Next are the psychological needs, which have to do with the needs for a sense of belonging and feeling accepted. This is also followed by the need for esteem, which has to do with prestige and status in society. According to Dr. Maslow, people are only motivated to get these needs met, when these needs are deficient in their lives. Once these needs are met, people are no longer motivated in getting them met, which opens the door for addressing growth needs.
Then there are the self-fulfillment needs, which Dr. Maslow describes as self-actualization coming from having achieved one’s full potential. He also describes this as growth needs. Unlike deficiency needs, people become more motivated as their growth needs are met.
So, a teen who practices the courage to do his best in understanding calculus, becomes more motivated the more he succeeds and subsequently more focused. Further, teens who are experiencing success in achieving their potential, are also very disciplined in their home life. For example, they are disciplined in following through consistently with their assigned chores and personal hygiene.
It has been theorized that teens who struggle with depression, have experienced very little success in effectively getting their psychological needs met. This topic will be addressed in another post.
Upon examining Maslow’s hierarchy of needs, it is easy to conclude that most teens don’t have low motivation. Rather, most teens are preoccupied to getting their deficiency needs (acceptance and recognition) met, rather than their growth needs (success in academia) met.
Such a phenomenon is easy to witness with teens from low socio-economic backgrounds, such as an obsession in getting their physiological and safety needs met. However, with teens from middle class backgrounds and up, their focus is often on their psychological needs. For example, relationship with friends, close friendships and status among peers.
When teens are focused on getting their deficiency needs met, they are not going to be focused on issues regarding self-discipline and mastery. For a parent to help his or her teen become more focused on growth needs, he or she will have to teach his or her teen how to effectively get their deficiency needs met.
Conflict of Beliefs and Values.
This may be easier said than done, as today’s teenager is often exposed to new values and beliefs through social media. Meaning, that these values and beliefs are often in conflict with the teaching of the parents.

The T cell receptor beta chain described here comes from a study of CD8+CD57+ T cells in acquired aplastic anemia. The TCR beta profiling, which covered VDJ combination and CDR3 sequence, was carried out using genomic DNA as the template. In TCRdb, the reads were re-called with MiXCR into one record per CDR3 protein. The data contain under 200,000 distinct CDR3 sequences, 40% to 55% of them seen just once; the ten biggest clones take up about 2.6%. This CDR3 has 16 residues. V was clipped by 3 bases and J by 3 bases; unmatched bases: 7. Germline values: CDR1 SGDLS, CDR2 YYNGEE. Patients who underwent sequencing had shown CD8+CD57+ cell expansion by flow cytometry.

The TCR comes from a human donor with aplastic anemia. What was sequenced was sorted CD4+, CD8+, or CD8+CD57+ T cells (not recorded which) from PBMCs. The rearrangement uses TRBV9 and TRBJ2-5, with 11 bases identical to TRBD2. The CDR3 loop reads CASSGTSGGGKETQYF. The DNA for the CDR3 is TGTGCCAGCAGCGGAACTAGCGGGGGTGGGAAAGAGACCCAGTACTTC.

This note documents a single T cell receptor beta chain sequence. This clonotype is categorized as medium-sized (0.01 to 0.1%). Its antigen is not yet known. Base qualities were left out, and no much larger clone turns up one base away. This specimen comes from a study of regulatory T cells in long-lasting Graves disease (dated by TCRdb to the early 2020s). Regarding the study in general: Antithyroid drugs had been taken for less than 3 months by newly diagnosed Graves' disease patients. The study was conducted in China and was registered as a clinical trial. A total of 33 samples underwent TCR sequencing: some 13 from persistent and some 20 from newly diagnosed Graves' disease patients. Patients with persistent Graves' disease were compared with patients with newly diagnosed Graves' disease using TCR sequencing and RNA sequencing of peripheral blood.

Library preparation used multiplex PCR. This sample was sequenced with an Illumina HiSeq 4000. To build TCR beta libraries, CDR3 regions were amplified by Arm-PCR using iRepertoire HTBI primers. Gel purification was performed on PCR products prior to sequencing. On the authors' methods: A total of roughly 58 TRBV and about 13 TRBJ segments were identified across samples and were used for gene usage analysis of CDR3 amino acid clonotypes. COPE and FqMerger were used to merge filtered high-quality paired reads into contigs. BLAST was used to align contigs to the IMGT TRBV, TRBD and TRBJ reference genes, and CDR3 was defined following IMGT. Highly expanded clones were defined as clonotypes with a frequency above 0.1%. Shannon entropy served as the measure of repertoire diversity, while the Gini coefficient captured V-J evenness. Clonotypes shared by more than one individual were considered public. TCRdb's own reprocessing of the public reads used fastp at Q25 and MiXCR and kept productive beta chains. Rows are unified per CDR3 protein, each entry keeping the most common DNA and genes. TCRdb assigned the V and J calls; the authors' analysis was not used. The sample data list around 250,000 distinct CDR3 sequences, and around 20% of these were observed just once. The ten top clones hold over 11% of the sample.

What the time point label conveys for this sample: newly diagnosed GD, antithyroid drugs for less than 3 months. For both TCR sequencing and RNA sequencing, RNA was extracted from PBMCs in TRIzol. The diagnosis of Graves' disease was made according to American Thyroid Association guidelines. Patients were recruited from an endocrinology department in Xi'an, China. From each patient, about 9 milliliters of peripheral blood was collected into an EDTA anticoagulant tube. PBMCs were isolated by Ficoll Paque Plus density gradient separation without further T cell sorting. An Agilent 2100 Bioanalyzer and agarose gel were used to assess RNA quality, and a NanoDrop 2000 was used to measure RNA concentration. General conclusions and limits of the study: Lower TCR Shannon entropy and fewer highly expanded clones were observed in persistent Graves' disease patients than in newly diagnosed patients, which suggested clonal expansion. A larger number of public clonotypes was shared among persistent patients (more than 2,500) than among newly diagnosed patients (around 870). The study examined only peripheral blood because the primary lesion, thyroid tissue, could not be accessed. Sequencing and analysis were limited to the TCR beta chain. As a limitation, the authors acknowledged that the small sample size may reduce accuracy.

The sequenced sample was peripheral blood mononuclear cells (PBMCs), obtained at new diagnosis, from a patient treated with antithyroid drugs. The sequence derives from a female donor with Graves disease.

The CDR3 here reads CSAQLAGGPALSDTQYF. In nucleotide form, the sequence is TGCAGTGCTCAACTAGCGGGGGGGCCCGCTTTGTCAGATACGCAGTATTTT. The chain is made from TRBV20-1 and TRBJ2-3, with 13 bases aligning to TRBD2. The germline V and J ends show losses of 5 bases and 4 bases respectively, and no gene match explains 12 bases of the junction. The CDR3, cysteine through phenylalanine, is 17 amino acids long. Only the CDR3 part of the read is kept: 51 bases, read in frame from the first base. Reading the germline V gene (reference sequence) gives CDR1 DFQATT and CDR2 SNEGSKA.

So, efforts to help the teen address his or her deficiency needs may result in a stalemate between parent and teen. Which then leads to a recurring problem with a lack of focus due to poor motivation with issues like school work, personal hygiene and chores.
The solution for a situation like this will be for parents to seek therapeutic services to assist their teen in effectively getting their deficiency needs met, in order to focus on his or her growth needs.
New research demonstrates parental burnout has serious consequences.
Parents Admitting to Burnout: That’s New
New research published in Clinical Psychological Science suggests that parental burnout can have serious consequences. In two longitudinal studies, 918 and 822 participants were analyzed, respectively. The studies involved the completion of three online surveys per year.
Results indicated that parental burnout has much more severe implications than were previously thought. Burnout was associated with escape ideation—the fantasy of simply leaving parenting and all its stressors—as well as with neglectful behavior and a “violence” category that included verbal and psychological aggression (e.g., threats or insults) and physical aggression (spanking or slapping) directed at children.
The truly remarkable result of this study is that parents responded honestly at all. In earlier research on this topic, the researchers grappled with whether parents would ever respond honestly to questions related to burnout, and whether the construct has any validity if no one will admit to it. It’s human nature to avoid responding honestly to questions that make you look bad, even anonymously! We call this the impression management bias.
What is Burnout?
As defined by the study, burnout is an exhaustion syndrome, characterized by feeling overwhelmed, physical and emotional exhaustion, emotional distancing from one’s children, and a sense of being an ineffective parent. Freudenberger (1974) first coined the term in reference to staff workers. Proccacini and Kiefaver wrote about it in 1984, and then the concept kind of disappeared. Until recently, however, parental burnout hasn’t been systematically studied. I think that’s because the entire concept is taboo.